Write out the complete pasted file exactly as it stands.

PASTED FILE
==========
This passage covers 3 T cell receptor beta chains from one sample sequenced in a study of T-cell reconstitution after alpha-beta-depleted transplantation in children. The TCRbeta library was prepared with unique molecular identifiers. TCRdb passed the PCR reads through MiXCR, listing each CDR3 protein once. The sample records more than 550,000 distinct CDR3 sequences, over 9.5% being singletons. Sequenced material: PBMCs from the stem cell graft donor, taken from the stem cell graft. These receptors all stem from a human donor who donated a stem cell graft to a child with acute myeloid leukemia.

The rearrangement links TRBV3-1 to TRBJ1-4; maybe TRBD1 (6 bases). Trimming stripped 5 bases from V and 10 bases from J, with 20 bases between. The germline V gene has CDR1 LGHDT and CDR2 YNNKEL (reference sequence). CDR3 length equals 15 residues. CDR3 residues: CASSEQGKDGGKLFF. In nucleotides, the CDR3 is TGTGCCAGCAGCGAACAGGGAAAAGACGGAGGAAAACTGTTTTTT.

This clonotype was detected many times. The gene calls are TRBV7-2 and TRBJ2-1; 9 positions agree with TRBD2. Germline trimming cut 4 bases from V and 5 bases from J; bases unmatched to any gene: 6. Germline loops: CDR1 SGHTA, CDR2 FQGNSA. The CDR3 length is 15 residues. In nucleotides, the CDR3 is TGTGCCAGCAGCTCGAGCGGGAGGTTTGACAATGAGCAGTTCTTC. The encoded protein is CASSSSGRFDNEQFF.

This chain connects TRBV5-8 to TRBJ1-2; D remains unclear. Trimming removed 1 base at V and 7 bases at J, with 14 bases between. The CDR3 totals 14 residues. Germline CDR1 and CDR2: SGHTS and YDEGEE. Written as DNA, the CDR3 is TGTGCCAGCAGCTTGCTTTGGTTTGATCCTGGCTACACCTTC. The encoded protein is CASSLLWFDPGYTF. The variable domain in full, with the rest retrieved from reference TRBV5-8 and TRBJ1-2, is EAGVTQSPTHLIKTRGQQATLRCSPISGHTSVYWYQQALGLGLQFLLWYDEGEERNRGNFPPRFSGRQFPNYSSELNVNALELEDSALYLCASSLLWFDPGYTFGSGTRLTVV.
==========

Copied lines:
This passage covers 3 T cell receptor beta chains from one sample sequenced in a study of T-cell reconstitution after alpha-beta-depleted transplantation in children. The TCRbeta library was prepared with unique molecular identifiers. TCRdb passed the PCR reads through MiXCR, listing each CDR3 protein once. The sample records more than 550,000 distinct CDR3 sequences, over 9.5% being singletons. Sequenced material: PBMCs from the stem cell graft donor, taken from the stem cell graft. These receptors all stem from a human donor who donated a stem cell graft to a child with acute myeloid leukemia.

The rearrangement links TRBV3-1 to TRBJ1-4; maybe TRBD1 (6 bases). Trimming stripped 5 bases from V and 10 bases from J, with 20 bases between. The germline V gene has CDR1 LGHDT and CDR2 YNNKEL (reference sequence). CDR3 length equals 15 residues. CDR3 residues: CASSEQGKDGGKLFF. In nucleotides, the CDR3 is TGTGCCAGCAGCGAACAGGGAAAAGACGGAGGAAAACTGTTTTTT.

This clonotype was detected many times. The gene calls are TRBV7-2 and TRBJ2-1; 9 positions agree with TRBD2. Germline trimming cut 4 bases from V and 5 bases from J; bases unmatched to any gene: 6. Germline loops: CDR1 SGHTA, CDR2 FQGNSA. The CDR3 length is 15 residues. In nucleotides, the CDR3 is TGTGCCAGCAGCTCGAGCGGGAGGTTTGACAATGAGCAGTTCTTC. The encoded protein is CASSSSGRFDNEQFF.

This chain connects TRBV5-8 to TRBJ1-2; D remains unclear. Trimming removed 1 base at V and 7 bases at J, with 14 bases between. The CDR3 totals 14 residues. Germline CDR1 and CDR2: SGHTS and YDEGEE. Written as DNA, the CDR3 is TGTGCCAGCAGCTTGCTTTGGTTTGATCCTGGCTACACCTTC. The encoded protein is CASSLLWFDPGYTF. The variable domain in full, with the rest retrieved from reference TRBV5-8 and TRBJ1-2, is EAGVTQSPTHLIKTRGQQATLRCSPISGHTSVYWYQQALGLGLQFLLWYDEGEERNRGNFPPRFSGRQFPNYSSELNVNALELEDSALYLCASSLLWFDPGYTFGSGTRLTVV.